blended. As the night wears on, the fellow
who always fails to be funny, flickers out like
a penny clip : the ten-pin of a man who had
sat upright all day, grows as courty as Man
darin, for even " Homer nods' at times; the
girl with little giggle that had been tripping
like running water, weak, washy,' and ever
lasting, intermits, grows interestin ' and falls
asleep; men make letter Z's of themselves,
shut up like pocket knives, roll up like por
cupines, diverge like Y's; trim and shapely
women tumble to pies s, and lie in little
heaps of undistinguishable garments upon
the seat; the red and dissipated lamps wink
sleepily and hazily at you, and the clatter
tetank of the iron wheels hammer out the
long dull stripe of darkness. Then comes
the menagerie of re piration that men have
agreed to call snoring; you have barks,
snorts, snuffs and growls ; one creaks like a,
rusty hinge, another pants like an engine, or
whines like a spaniel, or is forever blowing
out candles. By and by, the car windows
turn rebel gray, for a day is beginning to
dawn. Did you ever see a woman hat,..hed
out 7 Now is the goldedoPportunity. Leda
—if that is the lady's name we read of—
whose double yoked egg gave us Castor and
Pollux—if I haven't forgotten all about it—
it was hardly more wonderful. Yonder
bundle of skirts, shawls and cloaks, as shape
less as a grist, begins to stir ; first peeps out
a pair of feet and then a hand, and then a
fair and tangled head ; at last emerges a fe
male shape, and Eve is hatched before your
eyes, and the world is better for a walking
A WIFE't3 PRAYER. Lord ! bless and
preserve that dear person whom thou halt
chosen to be my husband; let his life be long
and blessed, comfortable and holey ; and let
me, also become a great blessing and com
fort unto him, a sharer in all his joys, a re
freshment in all hie sorrows, a meet helper
for him in all the accidents and changes in
the world; make me amiable forever in his
eyes, and forever dear to him, Unite his
heart to me in the dearest love and holiness,
and mitts to hint in all sweetness charity and
compliance. Keep me from all ungentleness
all discontentedness, and unreasonableness
of passion and humor; and make me humble
and obedient, useful and observant, that we
may delight in each other according to thy
blessed word, and both of us may rejoice in
Thee having our portion in the love and
service of God forever.
A PI!ZZLINO L'ESTION.-A son of Erin
recently addressed a reverued gentleman, and
" Yet honor, you say that we are all to do
the same kiml of work in heaven that we do
Ye,, sir," replied the parson, "God is
not idle, !flu' why should his subjects be?"
"And do folks ever ilie there?" asked
'• C•ertainly not, certainly not ; they are
juQt ins immortal as the Creator himself."
"Then yer honor, could yer tell me what
they would be after twain: me to doin ; for
I am a grave digger in this world ?"
It is unnecessary to say that Pat was dis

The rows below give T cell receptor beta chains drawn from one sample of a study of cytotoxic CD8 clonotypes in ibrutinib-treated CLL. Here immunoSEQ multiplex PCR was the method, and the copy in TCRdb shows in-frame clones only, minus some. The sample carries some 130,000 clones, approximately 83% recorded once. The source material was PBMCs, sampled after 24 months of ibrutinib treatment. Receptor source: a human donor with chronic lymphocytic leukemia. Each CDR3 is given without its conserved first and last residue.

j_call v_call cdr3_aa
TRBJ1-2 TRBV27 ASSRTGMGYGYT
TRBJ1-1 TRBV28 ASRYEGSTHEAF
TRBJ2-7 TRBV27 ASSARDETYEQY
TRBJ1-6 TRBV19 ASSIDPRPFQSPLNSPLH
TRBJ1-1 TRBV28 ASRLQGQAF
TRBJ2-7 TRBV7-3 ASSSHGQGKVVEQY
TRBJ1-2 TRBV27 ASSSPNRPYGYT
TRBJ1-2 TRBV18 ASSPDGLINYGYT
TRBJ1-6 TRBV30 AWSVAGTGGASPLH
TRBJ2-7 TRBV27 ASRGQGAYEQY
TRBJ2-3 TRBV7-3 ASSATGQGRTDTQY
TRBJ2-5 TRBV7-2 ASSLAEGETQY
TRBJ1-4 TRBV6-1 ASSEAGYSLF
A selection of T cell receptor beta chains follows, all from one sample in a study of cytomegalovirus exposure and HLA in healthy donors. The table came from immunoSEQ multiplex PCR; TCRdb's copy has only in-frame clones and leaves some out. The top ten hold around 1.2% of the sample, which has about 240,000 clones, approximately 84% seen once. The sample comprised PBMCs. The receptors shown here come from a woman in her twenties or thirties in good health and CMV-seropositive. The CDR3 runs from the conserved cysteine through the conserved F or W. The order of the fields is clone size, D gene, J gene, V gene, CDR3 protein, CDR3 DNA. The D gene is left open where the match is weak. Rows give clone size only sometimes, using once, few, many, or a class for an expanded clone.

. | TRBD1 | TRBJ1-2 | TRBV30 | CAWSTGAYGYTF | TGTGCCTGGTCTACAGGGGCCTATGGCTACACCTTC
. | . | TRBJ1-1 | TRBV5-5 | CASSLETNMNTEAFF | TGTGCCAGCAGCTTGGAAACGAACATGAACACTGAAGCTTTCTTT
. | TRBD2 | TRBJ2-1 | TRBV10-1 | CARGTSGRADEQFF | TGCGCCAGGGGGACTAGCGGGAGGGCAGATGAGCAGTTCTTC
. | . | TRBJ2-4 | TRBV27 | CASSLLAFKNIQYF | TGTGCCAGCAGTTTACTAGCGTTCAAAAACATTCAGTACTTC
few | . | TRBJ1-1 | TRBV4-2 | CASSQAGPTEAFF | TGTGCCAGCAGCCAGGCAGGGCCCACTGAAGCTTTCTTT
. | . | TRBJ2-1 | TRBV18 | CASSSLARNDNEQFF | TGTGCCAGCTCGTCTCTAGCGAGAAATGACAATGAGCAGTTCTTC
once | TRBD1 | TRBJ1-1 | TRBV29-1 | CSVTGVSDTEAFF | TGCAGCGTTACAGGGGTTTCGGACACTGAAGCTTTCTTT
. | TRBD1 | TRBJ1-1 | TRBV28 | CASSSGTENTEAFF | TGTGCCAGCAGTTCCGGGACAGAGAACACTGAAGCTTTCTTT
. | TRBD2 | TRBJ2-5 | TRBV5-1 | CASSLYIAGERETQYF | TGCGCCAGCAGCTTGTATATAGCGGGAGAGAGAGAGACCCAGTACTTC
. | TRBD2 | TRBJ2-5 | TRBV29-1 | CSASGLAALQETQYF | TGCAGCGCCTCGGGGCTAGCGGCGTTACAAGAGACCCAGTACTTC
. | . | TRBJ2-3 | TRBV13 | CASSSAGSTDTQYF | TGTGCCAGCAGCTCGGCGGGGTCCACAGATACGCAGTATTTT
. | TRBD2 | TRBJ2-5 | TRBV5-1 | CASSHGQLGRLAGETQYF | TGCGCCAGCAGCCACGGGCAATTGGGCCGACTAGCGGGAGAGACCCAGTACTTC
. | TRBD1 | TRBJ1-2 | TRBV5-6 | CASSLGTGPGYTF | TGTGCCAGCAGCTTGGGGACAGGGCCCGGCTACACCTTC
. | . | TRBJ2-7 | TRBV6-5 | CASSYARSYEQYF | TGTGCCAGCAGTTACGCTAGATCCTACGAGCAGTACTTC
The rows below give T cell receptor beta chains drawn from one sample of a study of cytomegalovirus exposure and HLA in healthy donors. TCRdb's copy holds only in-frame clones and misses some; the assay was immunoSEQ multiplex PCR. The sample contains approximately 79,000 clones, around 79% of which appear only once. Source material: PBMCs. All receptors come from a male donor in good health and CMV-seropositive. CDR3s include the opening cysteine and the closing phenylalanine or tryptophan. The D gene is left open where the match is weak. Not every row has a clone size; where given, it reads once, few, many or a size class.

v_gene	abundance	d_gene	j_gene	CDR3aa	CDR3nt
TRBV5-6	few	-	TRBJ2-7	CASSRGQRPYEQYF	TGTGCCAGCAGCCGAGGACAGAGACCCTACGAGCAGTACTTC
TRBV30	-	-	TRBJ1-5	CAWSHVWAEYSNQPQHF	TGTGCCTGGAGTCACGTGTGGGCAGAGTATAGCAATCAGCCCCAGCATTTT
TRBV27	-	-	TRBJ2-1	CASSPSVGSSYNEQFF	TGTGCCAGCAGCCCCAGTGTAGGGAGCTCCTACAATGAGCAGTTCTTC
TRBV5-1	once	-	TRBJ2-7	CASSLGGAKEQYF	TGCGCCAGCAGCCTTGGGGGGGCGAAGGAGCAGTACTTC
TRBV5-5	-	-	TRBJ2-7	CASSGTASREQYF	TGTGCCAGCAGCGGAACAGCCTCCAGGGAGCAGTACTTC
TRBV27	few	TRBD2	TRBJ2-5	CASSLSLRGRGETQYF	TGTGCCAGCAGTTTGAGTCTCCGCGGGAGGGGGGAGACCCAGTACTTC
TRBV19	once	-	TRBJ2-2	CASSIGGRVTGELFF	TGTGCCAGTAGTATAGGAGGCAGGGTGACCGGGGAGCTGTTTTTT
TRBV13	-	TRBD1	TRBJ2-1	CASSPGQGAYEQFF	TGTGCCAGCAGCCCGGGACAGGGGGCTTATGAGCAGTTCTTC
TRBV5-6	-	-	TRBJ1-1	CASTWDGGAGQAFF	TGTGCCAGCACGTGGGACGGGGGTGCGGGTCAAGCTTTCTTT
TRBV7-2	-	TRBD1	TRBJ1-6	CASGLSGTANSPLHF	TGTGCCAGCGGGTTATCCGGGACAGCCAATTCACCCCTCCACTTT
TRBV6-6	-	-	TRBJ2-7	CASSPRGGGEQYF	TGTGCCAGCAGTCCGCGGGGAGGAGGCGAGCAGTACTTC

missed without receiving the required infor
WHILE GEN. GRANT was nicking his trip
to Montreal, it was currently reported at
Manchester, N. H., that he would puss
through that city, over the Concord railroad.
Su the waggish ticket-master at that station
informed a feW friends one morning that
Gen. Grant was expected 'On the afternoon
train. Accordingly at that time a large
crowd assembled, and when the train came
in they were gratified with the sight of a
large new engine, bearing the name of our
great soldier. Among the vic'ims of mis
placed curiosity was a jocose lawyer, famil
iarly known us -Sam," who had seen the
general before, though we presume the gen-
eral had never seen Sam." This apostle of
Blackstone saw the engii e and the sell at the
same time, and comprehending his situation
at a glance, bolted incontinently for the
street and his office. As he reached the for
mer, he was asked by a knowing one if he
had seen the gener,al. "0, yes" said Sam,
ißdifferently. "How did he appear?'"Smo
king as usual."
Q. What is a waterfall ? 'A. A lot of curls
made out of the tails of dead Chinamen, and
worn by ladies on the buck of their heads.
Q. What is complexion? A. Bed and white
stuff, which is. sold in small pots at a dollar
Q. What is a bust? A. 'laving a jolly
tuck-in of soda and custard pie, a five cent
cigar, and a glass of lager, and going to a
nelodeon in the evening
Q. What is numsOmont ? A. Setting a, dog
it a Chinaman ; tying two cats together by
he tails ; cutting a girl's doll open and let•
ing the saw-dust out—or anything else that
makes you feel good.
Q. What is a patriot? A. A fellow who
loves his country and Wants to make as moat
out of it as possible.
A SOLDIER who, .on going from Balti
more to Rock Island, had met with four
accidents, was on the fifth occasion, in a car
that .completely, turned over, Making his
way through a window, and gaining ari Up
right position, he looked around him and
cooiy_ifiquired " What station is-this-r --
He thought this was a way they had of
•A. Junco:, trying a ease out in the West,
hall proceeded about two hours, when he
observed, ! 'Here are only eleven. jurymen
present where is
twelfth t" " Please
7or honor," said one of the eleven, "he has
one away about some other business, but
he haaloft hie verdict with me I" •
• ,WILY is a.beggar prev,ented by his name
from repairing his clothes? Because hei
AT WII.A.T hour did the' devil make hie ap.
pearance in 'the_ Garden of Wen ? Some
time during the night: He- certainly came
• .Nirslat associate with atnan whose olOthee
Be 'too big for him. ..erions with hogs
tidbits Should be sivoiaett •